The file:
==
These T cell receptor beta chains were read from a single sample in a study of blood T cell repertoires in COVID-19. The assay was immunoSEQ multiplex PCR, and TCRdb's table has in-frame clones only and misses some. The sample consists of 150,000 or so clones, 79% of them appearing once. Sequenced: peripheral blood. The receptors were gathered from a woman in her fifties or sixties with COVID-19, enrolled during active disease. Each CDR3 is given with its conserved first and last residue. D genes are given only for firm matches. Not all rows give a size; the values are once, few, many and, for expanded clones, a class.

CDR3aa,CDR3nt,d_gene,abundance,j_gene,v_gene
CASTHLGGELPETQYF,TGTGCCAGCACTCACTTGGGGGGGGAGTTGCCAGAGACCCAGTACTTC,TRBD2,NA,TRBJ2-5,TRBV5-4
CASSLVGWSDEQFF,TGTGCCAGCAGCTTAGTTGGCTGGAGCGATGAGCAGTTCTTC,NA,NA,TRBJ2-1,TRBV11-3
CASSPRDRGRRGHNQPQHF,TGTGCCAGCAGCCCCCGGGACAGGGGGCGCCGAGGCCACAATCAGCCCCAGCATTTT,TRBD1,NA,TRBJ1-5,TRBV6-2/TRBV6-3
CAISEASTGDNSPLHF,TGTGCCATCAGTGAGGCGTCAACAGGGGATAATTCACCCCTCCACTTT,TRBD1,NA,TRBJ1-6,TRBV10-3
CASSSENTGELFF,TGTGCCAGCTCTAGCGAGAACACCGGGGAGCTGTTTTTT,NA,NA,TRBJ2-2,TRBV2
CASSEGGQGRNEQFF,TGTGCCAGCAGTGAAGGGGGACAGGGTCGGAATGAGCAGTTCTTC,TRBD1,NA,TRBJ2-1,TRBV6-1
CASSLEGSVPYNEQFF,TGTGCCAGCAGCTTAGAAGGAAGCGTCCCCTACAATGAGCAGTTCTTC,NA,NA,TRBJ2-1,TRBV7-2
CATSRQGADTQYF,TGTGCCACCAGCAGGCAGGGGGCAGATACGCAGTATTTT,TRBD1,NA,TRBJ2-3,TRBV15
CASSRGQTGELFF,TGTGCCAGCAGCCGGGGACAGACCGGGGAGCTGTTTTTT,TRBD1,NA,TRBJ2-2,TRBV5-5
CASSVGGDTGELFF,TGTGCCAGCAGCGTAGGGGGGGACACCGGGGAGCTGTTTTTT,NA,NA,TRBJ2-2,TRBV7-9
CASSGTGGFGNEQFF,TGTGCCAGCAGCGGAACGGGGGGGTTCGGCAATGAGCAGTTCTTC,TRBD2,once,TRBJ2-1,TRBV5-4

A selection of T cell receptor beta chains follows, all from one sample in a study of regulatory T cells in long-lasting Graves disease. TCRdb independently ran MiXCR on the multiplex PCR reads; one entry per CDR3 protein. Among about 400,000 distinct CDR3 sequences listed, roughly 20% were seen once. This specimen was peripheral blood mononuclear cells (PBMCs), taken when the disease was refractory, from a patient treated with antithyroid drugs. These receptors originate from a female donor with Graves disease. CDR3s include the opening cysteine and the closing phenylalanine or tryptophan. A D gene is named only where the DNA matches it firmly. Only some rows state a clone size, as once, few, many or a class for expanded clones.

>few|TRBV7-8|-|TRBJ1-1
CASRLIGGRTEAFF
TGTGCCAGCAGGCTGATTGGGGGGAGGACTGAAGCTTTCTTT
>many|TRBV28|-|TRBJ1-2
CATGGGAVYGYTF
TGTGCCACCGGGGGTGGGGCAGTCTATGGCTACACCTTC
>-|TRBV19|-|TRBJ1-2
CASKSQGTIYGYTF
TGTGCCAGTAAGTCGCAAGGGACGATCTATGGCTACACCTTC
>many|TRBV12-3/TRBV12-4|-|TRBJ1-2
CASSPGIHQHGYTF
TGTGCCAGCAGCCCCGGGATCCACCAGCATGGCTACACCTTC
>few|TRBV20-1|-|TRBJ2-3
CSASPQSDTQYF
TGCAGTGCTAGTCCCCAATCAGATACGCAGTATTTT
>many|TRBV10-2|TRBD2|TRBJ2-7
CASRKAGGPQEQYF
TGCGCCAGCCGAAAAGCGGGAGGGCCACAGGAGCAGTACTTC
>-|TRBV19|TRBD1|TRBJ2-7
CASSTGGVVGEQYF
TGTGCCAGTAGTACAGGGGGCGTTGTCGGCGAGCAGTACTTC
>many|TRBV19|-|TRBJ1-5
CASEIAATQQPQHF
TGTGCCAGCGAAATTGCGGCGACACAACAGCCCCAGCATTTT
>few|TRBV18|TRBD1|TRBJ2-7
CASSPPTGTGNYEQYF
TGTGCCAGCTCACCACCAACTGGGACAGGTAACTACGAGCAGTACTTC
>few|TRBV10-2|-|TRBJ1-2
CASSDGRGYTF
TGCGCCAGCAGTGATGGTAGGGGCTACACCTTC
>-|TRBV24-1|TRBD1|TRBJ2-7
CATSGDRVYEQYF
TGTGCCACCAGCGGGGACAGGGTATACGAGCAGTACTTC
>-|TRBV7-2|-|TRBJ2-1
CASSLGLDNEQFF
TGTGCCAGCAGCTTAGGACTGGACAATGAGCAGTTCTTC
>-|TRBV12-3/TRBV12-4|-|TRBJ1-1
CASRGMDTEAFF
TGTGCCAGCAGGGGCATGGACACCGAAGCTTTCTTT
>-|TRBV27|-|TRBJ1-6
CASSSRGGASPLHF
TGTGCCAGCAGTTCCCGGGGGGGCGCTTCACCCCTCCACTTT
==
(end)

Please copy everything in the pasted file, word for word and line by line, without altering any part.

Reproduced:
These T cell receptor beta chains were read from a single sample in a study of blood T cell repertoires in COVID-19. The assay was immunoSEQ multiplex PCR, and TCRdb's table has in-frame clones only and misses some. The sample consists of 150,000 or so clones, 79% of them appearing once. Sequenced: peripheral blood. The receptors were gathered from a woman in her fifties or sixties with COVID-19, enrolled during active disease. Each CDR3 is given with its conserved first and last residue. D genes are given only for firm matches. Not all rows give a size; the values are once, few, many and, for expanded clones, a class.

CDR3aa,CDR3nt,d_gene,abundance,j_gene,v_gene
CASTHLGGELPETQYF,TGTGCCAGCACTCACTTGGGGGGGGAGTTGCCAGAGACCCAGTACTTC,TRBD2,NA,TRBJ2-5,TRBV5-4
CASSLVGWSDEQFF,TGTGCCAGCAGCTTAGTTGGCTGGAGCGATGAGCAGTTCTTC,NA,NA,TRBJ2-1,TRBV11-3
CASSPRDRGRRGHNQPQHF,TGTGCCAGCAGCCCCCGGGACAGGGGGCGCCGAGGCCACAATCAGCCCCAGCATTTT,TRBD1,NA,TRBJ1-5,TRBV6-2/TRBV6-3
CAISEASTGDNSPLHF,TGTGCCATCAGTGAGGCGTCAACAGGGGATAATTCACCCCTCCACTTT,TRBD1,NA,TRBJ1-6,TRBV10-3
CASSSENTGELFF,TGTGCCAGCTCTAGCGAGAACACCGGGGAGCTGTTTTTT,NA,NA,TRBJ2-2,TRBV2
CASSEGGQGRNEQFF,TGTGCCAGCAGTGAAGGGGGACAGGGTCGGAATGAGCAGTTCTTC,TRBD1,NA,TRBJ2-1,TRBV6-1
CASSLEGSVPYNEQFF,TGTGCCAGCAGCTTAGAAGGAAGCGTCCCCTACAATGAGCAGTTCTTC,NA,NA,TRBJ2-1,TRBV7-2
CATSRQGADTQYF,TGTGCCACCAGCAGGCAGGGGGCAGATACGCAGTATTTT,TRBD1,NA,TRBJ2-3,TRBV15
CASSRGQTGELFF,TGTGCCAGCAGCCGGGGACAGACCGGGGAGCTGTTTTTT,TRBD1,NA,TRBJ2-2,TRBV5-5
CASSVGGDTGELFF,TGTGCCAGCAGCGTAGGGGGGGACACCGGGGAGCTGTTTTTT,NA,NA,TRBJ2-2,TRBV7-9
CASSGTGGFGNEQFF,TGTGCCAGCAGCGGAACGGGGGGGTTCGGCAATGAGCAGTTCTTC,TRBD2,once,TRBJ2-1,TRBV5-4

A selection of T cell receptor beta chains follows, all from one sample in a study of regulatory T cells in long-lasting Graves disease. TCRdb independently ran MiXCR on the multiplex PCR reads; one entry per CDR3 protein. Among about 400,000 distinct CDR3 sequences listed, roughly 20% were seen once. This specimen was peripheral blood mononuclear cells (PBMCs), taken when the disease was refractory, from a patient treated with antithyroid drugs. These receptors originate from a female donor with Graves disease. CDR3s include the opening cysteine and the closing phenylalanine or tryptophan. A D gene is named only where the DNA matches it firmly. Only some rows state a clone size, as once, few, many or a class for expanded clones.

>few|TRBV7-8|-|TRBJ1-1
CASRLIGGRTEAFF
TGTGCCAGCAGGCTGATTGGGGGGAGGACTGAAGCTTTCTTT
>many|TRBV28|-|TRBJ1-2
CATGGGAVYGYTF
TGTGCCACCGGGGGTGGGGCAGTCTATGGCTACACCTTC
>-|TRBV19|-|TRBJ1-2
CASKSQGTIYGYTF
TGTGCCAGTAAGTCGCAAGGGACGATCTATGGCTACACCTTC
>many|TRBV12-3/TRBV12-4|-|TRBJ1-2
CASSPGIHQHGYTF
TGTGCCAGCAGCCCCGGGATCCACCAGCATGGCTACACCTTC
>few|TRBV20-1|-|TRBJ2-3
CSASPQSDTQYF
TGCAGTGCTAGTCCCCAATCAGATACGCAGTATTTT
>many|TRBV10-2|TRBD2|TRBJ2-7
CASRKAGGPQEQYF
TGCGCCAGCCGAAAAGCGGGAGGGCCACAGGAGCAGTACTTC
>-|TRBV19|TRBD1|TRBJ2-7
CASSTGGVVGEQYF
TGTGCCAGTAGTACAGGGGGCGTTGTCGGCGAGCAGTACTTC
>many|TRBV19|-|TRBJ1-5
CASEIAATQQPQHF
TGTGCCAGCGAAATTGCGGCGACACAACAGCCCCAGCATTTT
>few|TRBV18|TRBD1|TRBJ2-7
CASSPPTGTGNYEQYF
TGTGCCAGCTCACCACCAACTGGGACAGGTAACTACGAGCAGTACTTC
>few|TRBV10-2|-|TRBJ1-2
CASSDGRGYTF
TGCGCCAGCAGTGATGGTAGGGGCTACACCTTC
>-|TRBV24-1|TRBD1|TRBJ2-7
CATSGDRVYEQYF
TGTGCCACCAGCGGGGACAGGGTATACGAGCAGTACTTC
>-|TRBV7-2|-|TRBJ2-1
CASSLGLDNEQFF
TGTGCCAGCAGCTTAGGACTGGACAATGAGCAGTTCTTC
>-|TRBV12-3/TRBV12-4|-|TRBJ1-1
CASRGMDTEAFF
TGTGCCAGCAGGGGCATGGACACCGAAGCTTTCTTT
>-|TRBV27|-|TRBJ1-6
CASSSRGGASPLHF
TGTGCCAGCAGTTCCCGGGGGGGCGCTTCACCCCTCCACTTT